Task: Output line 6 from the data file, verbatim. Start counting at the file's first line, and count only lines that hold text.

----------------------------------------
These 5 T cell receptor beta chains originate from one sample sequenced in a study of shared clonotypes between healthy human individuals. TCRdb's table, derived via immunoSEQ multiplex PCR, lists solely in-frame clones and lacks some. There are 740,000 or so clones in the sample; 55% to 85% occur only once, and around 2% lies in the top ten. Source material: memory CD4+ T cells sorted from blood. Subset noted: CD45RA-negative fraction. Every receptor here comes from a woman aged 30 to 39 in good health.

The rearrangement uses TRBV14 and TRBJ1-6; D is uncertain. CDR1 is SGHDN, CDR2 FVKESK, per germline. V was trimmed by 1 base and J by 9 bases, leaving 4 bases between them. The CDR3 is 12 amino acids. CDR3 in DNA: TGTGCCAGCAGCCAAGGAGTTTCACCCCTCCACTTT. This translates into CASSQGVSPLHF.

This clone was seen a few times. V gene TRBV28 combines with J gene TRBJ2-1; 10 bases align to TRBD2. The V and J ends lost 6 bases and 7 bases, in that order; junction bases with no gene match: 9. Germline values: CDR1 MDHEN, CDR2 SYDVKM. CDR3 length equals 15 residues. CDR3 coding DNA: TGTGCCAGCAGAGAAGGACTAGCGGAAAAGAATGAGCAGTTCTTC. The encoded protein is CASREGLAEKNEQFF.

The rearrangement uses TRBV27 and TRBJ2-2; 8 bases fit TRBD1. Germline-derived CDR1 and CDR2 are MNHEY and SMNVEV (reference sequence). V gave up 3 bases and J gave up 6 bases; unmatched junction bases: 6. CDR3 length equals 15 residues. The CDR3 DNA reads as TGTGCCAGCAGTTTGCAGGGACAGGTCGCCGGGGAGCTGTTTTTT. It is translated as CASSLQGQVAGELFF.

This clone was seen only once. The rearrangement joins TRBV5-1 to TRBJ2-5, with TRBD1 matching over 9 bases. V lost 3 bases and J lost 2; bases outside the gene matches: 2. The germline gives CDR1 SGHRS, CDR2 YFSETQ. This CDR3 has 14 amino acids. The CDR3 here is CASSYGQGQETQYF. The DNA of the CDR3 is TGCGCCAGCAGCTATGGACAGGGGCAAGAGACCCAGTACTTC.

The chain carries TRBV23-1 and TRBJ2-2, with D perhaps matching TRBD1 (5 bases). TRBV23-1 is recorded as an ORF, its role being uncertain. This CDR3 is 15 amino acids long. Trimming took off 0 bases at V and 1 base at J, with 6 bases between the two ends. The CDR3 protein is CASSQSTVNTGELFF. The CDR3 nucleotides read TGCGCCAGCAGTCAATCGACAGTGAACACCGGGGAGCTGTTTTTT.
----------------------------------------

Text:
The chain carries TRBV23-1 and TRBJ2-2, with D perhaps matching TRBD1 (5 bases). TRBV23-1 is recorded as an ORF, its role being uncertain. This CDR3 is 15 amino acids long. Trimming took off 0 bases at V and 1 base at J, with 6 bases between the two ends. The CDR3 protein is CASSQSTVNTGELFF. The CDR3 nucleotides read TGCGCCAGCAGTCAATCGACAGTGAACACCGGGGAGCTGTTTTTT.